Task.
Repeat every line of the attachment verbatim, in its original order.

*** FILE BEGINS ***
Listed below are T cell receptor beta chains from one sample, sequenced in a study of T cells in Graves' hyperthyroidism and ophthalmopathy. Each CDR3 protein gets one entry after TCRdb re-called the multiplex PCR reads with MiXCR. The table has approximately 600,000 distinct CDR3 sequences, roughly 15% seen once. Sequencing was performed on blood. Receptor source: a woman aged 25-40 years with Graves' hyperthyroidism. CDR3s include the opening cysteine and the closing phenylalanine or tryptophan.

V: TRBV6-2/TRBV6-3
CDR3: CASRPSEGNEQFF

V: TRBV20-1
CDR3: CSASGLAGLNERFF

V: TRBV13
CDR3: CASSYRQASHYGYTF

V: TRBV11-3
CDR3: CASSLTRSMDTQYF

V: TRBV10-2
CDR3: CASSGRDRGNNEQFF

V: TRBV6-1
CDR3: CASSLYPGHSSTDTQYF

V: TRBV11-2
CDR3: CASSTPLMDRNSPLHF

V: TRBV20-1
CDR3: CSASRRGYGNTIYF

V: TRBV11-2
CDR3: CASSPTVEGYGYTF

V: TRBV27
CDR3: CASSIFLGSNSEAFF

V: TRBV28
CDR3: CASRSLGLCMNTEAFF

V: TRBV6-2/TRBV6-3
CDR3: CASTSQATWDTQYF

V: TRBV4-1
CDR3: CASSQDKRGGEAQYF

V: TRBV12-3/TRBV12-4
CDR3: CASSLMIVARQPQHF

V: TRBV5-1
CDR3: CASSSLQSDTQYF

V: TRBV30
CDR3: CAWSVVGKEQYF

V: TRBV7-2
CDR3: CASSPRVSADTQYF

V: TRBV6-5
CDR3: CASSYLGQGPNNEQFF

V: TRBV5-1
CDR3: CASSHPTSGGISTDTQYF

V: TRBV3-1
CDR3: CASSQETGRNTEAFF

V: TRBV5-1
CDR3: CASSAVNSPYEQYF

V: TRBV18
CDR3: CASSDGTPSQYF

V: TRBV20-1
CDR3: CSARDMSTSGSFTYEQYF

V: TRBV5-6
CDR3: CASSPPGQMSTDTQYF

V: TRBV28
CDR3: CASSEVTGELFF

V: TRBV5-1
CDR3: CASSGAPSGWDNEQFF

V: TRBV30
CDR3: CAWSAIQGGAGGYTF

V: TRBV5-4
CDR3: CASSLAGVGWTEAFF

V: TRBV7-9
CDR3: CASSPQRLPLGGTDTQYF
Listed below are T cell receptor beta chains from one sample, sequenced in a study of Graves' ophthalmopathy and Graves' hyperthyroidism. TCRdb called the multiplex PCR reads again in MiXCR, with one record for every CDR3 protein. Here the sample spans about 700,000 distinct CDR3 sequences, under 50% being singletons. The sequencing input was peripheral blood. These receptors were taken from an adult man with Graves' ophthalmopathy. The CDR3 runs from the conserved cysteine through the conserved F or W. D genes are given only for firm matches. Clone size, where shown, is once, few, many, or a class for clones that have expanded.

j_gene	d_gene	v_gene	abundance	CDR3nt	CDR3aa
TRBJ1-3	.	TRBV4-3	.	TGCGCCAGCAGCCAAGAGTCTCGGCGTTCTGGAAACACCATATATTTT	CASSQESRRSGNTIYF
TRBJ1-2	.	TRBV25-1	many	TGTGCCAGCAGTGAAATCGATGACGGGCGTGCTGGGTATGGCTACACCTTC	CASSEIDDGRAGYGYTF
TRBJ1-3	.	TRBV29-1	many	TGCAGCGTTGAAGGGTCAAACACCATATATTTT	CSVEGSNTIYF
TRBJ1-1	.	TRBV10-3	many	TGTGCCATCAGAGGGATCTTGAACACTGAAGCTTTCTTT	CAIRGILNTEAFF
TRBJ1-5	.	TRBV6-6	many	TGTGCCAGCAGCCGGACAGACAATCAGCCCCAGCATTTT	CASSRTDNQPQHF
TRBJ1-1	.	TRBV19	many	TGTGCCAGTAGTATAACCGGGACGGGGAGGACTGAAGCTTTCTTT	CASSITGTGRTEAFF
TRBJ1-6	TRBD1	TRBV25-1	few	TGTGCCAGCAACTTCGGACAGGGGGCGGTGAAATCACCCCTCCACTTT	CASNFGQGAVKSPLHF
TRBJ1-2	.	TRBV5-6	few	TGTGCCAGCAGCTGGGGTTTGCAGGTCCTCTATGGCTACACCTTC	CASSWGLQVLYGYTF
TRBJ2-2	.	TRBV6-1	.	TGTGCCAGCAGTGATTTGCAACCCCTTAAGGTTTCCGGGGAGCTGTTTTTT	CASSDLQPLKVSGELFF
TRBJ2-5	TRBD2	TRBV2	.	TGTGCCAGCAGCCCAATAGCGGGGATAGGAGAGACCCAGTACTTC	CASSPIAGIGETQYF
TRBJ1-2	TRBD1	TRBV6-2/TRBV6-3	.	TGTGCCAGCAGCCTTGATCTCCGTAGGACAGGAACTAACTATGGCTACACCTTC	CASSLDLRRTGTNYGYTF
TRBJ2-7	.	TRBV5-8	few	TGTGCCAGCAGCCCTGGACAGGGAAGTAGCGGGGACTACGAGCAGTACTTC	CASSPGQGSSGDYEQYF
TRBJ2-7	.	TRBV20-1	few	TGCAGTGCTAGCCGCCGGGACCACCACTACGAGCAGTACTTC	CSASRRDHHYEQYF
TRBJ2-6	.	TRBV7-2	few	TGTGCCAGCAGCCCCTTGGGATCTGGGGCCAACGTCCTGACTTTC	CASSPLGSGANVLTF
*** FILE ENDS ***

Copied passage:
Listed below are T cell receptor beta chains from one sample, sequenced in a study of T cells in Graves' hyperthyroidism and ophthalmopathy. Each CDR3 protein gets one entry after TCRdb re-called the multiplex PCR reads with MiXCR. The table has approximately 600,000 distinct CDR3 sequences, roughly 15% seen once. Sequencing was performed on blood. Receptor source: a woman aged 25-40 years with Graves' hyperthyroidism. CDR3s include the opening cysteine and the closing phenylalanine or tryptophan.

V: TRBV6-2/TRBV6-3
CDR3: CASRPSEGNEQFF

V: TRBV20-1
CDR3: CSASGLAGLNERFF

V: TRBV13
CDR3: CASSYRQASHYGYTF

V: TRBV11-3
CDR3: CASSLTRSMDTQYF

V: TRBV10-2
CDR3: CASSGRDRGNNEQFF

V: TRBV6-1
CDR3: CASSLYPGHSSTDTQYF

V: TRBV11-2
CDR3: CASSTPLMDRNSPLHF

V: TRBV20-1
CDR3: CSASRRGYGNTIYF

V: TRBV11-2
CDR3: CASSPTVEGYGYTF

V: TRBV27
CDR3: CASSIFLGSNSEAFF

V: TRBV28
CDR3: CASRSLGLCMNTEAFF

V: TRBV6-2/TRBV6-3
CDR3: CASTSQATWDTQYF

V: TRBV4-1
CDR3: CASSQDKRGGEAQYF

V: TRBV12-3/TRBV12-4
CDR3: CASSLMIVARQPQHF

V: TRBV5-1
CDR3: CASSSLQSDTQYF

V: TRBV30
CDR3: CAWSVVGKEQYF

V: TRBV7-2
CDR3: CASSPRVSADTQYF

V: TRBV6-5
CDR3: CASSYLGQGPNNEQFF

V: TRBV5-1
CDR3: CASSHPTSGGISTDTQYF

V: TRBV3-1
CDR3: CASSQETGRNTEAFF

V: TRBV5-1
CDR3: CASSAVNSPYEQYF

V: TRBV18
CDR3: CASSDGTPSQYF

V: TRBV20-1
CDR3: CSARDMSTSGSFTYEQYF

V: TRBV5-6
CDR3: CASSPPGQMSTDTQYF

V: TRBV28
CDR3: CASSEVTGELFF

V: TRBV5-1
CDR3: CASSGAPSGWDNEQFF

V: TRBV30
CDR3: CAWSAIQGGAGGYTF

V: TRBV5-4
CDR3: CASSLAGVGWTEAFF

V: TRBV7-9
CDR3: CASSPQRLPLGGTDTQYF
Listed below are T cell receptor beta chains from one sample, sequenced in a study of Graves' ophthalmopathy and Graves' hyperthyroidism. TCRdb called the multiplex PCR reads again in MiXCR, with one record for every CDR3 protein. Here the sample spans about 700,000 distinct CDR3 sequences, under 50% being singletons. The sequencing input was peripheral blood. These receptors were taken from an adult man with Graves' ophthalmopathy. The CDR3 runs from the conserved cysteine through the conserved F or W. D genes are given only for firm matches. Clone size, where shown, is once, few, many, or a class for clones that have expanded.

j_gene	d_gene	v_gene	abundance	CDR3nt	CDR3aa
TRBJ1-3	.	TRBV4-3	.	TGCGCCAGCAGCCAAGAGTCTCGGCGTTCTGGAAACACCATATATTTT	CASSQESRRSGNTIYF
TRBJ1-2	.	TRBV25-1	many	TGTGCCAGCAGTGAAATCGATGACGGGCGTGCTGGGTATGGCTACACCTTC	CASSEIDDGRAGYGYTF
TRBJ1-3	.	TRBV29-1	many	TGCAGCGTTGAAGGGTCAAACACCATATATTTT	CSVEGSNTIYF
TRBJ1-1	.	TRBV10-3	many	TGTGCCATCAGAGGGATCTTGAACACTGAAGCTTTCTTT	CAIRGILNTEAFF
TRBJ1-5	.	TRBV6-6	many	TGTGCCAGCAGCCGGACAGACAATCAGCCCCAGCATTTT	CASSRTDNQPQHF
TRBJ1-1	.	TRBV19	many	TGTGCCAGTAGTATAACCGGGACGGGGAGGACTGAAGCTTTCTTT	CASSITGTGRTEAFF
TRBJ1-6	TRBD1	TRBV25-1	few	TGTGCCAGCAACTTCGGACAGGGGGCGGTGAAATCACCCCTCCACTTT	CASNFGQGAVKSPLHF
TRBJ1-2	.	TRBV5-6	few	TGTGCCAGCAGCTGGGGTTTGCAGGTCCTCTATGGCTACACCTTC	CASSWGLQVLYGYTF
TRBJ2-2	.	TRBV6-1	.	TGTGCCAGCAGTGATTTGCAACCCCTTAAGGTTTCCGGGGAGCTGTTTTTT	CASSDLQPLKVSGELFF
TRBJ2-5	TRBD2	TRBV2	.	TGTGCCAGCAGCCCAATAGCGGGGATAGGAGAGACCCAGTACTTC	CASSPIAGIGETQYF
TRBJ1-2	TRBD1	TRBV6-2/TRBV6-3	.	TGTGCCAGCAGCCTTGATCTCCGTAGGACAGGAACTAACTATGGCTACACCTTC	CASSLDLRRTGTNYGYTF
TRBJ2-7	.	TRBV5-8	few	TGTGCCAGCAGCCCTGGACAGGGAAGTAGCGGGGACTACGAGCAGTACTTC	CASSPGQGSSGDYEQYF
TRBJ2-7	.	TRBV20-1	few	TGCAGTGCTAGCCGCCGGGACCACCACTACGAGCAGTACTTC	CSASRRDHHYEQYF
TRBJ2-6	.	TRBV7-2	few	TGTGCCAGCAGCCCCTTGGGATCTGGGGCCAACGTCCTGACTTTC	CASSPLGSGANVLTF